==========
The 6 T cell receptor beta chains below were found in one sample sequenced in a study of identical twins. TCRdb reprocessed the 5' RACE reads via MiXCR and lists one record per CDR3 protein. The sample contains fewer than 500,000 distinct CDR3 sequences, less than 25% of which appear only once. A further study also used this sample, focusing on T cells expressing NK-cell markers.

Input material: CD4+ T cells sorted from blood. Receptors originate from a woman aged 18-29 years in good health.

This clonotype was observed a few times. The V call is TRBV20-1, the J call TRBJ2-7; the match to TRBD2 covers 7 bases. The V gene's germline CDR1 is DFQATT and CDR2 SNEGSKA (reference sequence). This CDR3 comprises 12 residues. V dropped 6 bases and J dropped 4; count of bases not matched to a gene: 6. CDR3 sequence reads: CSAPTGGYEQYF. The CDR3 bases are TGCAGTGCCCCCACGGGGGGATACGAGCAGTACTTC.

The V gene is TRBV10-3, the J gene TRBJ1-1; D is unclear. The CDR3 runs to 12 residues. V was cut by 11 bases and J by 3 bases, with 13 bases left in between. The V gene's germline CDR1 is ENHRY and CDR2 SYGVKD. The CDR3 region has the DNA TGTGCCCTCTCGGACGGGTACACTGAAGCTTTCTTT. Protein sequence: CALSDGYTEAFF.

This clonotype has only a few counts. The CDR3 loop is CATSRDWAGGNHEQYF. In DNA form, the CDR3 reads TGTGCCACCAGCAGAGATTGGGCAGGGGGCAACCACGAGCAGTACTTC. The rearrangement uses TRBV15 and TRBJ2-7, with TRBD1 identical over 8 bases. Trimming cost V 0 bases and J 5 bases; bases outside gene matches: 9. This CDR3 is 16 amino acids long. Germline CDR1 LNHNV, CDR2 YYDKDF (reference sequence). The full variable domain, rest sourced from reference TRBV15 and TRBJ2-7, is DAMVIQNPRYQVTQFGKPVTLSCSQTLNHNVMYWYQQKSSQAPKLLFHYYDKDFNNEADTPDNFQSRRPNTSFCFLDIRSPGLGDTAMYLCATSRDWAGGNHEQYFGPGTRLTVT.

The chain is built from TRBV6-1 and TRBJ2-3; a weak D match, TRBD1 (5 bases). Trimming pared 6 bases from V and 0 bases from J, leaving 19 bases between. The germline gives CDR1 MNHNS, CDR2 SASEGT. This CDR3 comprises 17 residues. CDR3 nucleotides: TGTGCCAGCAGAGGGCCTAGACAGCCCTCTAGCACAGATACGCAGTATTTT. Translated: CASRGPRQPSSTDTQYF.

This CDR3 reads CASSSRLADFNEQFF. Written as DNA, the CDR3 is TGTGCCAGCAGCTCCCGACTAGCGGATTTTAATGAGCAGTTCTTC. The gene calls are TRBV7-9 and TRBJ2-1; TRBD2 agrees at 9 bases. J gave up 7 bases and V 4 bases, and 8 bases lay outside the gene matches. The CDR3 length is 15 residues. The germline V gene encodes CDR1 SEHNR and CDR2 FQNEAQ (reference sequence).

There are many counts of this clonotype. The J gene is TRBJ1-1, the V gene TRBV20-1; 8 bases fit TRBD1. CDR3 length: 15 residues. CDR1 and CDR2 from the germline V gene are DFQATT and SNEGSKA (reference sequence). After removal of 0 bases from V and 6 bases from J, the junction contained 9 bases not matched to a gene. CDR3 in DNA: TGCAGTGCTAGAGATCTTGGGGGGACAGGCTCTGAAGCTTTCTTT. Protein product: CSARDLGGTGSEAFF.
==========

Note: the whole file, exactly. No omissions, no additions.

The 6 T cell receptor beta chains below were found in one sample sequenced in a study of identical twins. TCRdb reprocessed the 5' RACE reads via MiXCR and lists one record per CDR3 protein. The sample contains fewer than 500,000 distinct CDR3 sequences, less than 25% of which appear only once. A further study also used this sample, focusing on T cells expressing NK-cell markers.

Input material: CD4+ T cells sorted from blood. Receptors originate from a woman aged 18-29 years in good health.

This clonotype was observed a few times. The V call is TRBV20-1, the J call TRBJ2-7; the match to TRBD2 covers 7 bases. The V gene's germline CDR1 is DFQATT and CDR2 SNEGSKA (reference sequence). This CDR3 comprises 12 residues. V dropped 6 bases and J dropped 4; count of bases not matched to a gene: 6. CDR3 sequence reads: CSAPTGGYEQYF. The CDR3 bases are TGCAGTGCCCCCACGGGGGGATACGAGCAGTACTTC.

The V gene is TRBV10-3, the J gene TRBJ1-1; D is unclear. The CDR3 runs to 12 residues. V was cut by 11 bases and J by 3 bases, with 13 bases left in between. The V gene's germline CDR1 is ENHRY and CDR2 SYGVKD. The CDR3 region has the DNA TGTGCCCTCTCGGACGGGTACACTGAAGCTTTCTTT. Protein sequence: CALSDGYTEAFF.

This clonotype has only a few counts. The CDR3 loop is CATSRDWAGGNHEQYF. In DNA form, the CDR3 reads TGTGCCACCAGCAGAGATTGGGCAGGGGGCAACCACGAGCAGTACTTC. The rearrangement uses TRBV15 and TRBJ2-7, with TRBD1 identical over 8 bases. Trimming cost V 0 bases and J 5 bases; bases outside gene matches: 9. This CDR3 is 16 amino acids long. Germline CDR1 LNHNV, CDR2 YYDKDF (reference sequence). The full variable domain, rest sourced from reference TRBV15 and TRBJ2-7, is DAMVIQNPRYQVTQFGKPVTLSCSQTLNHNVMYWYQQKSSQAPKLLFHYYDKDFNNEADTPDNFQSRRPNTSFCFLDIRSPGLGDTAMYLCATSRDWAGGNHEQYFGPGTRLTVT.

The chain is built from TRBV6-1 and TRBJ2-3; a weak D match, TRBD1 (5 bases). Trimming pared 6 bases from V and 0 bases from J, leaving 19 bases between. The germline gives CDR1 MNHNS, CDR2 SASEGT. This CDR3 comprises 17 residues. CDR3 nucleotides: TGTGCCAGCAGAGGGCCTAGACAGCCCTCTAGCACAGATACGCAGTATTTT. Translated: CASRGPRQPSSTDTQYF.

This CDR3 reads CASSSRLADFNEQFF. Written as DNA, the CDR3 is TGTGCCAGCAGCTCCCGACTAGCGGATTTTAATGAGCAGTTCTTC. The gene calls are TRBV7-9 and TRBJ2-1; TRBD2 agrees at 9 bases. J gave up 7 bases and V 4 bases, and 8 bases lay outside the gene matches. The CDR3 length is 15 residues. The germline V gene encodes CDR1 SEHNR and CDR2 FQNEAQ (reference sequence).

There are many counts of this clonotype. The J gene is TRBJ1-1, the V gene TRBV20-1; 8 bases fit TRBD1. CDR3 length: 15 residues. CDR1 and CDR2 from the germline V gene are DFQATT and SNEGSKA (reference sequence). After removal of 0 bases from V and 6 bases from J, the junction contained 9 bases not matched to a gene. CDR3 in DNA: TGCAGTGCTAGAGATCTTGGGGGGACAGGCTCTGAAGCTTTCTTT. Protein product: CSARDLGGTGSEAFF.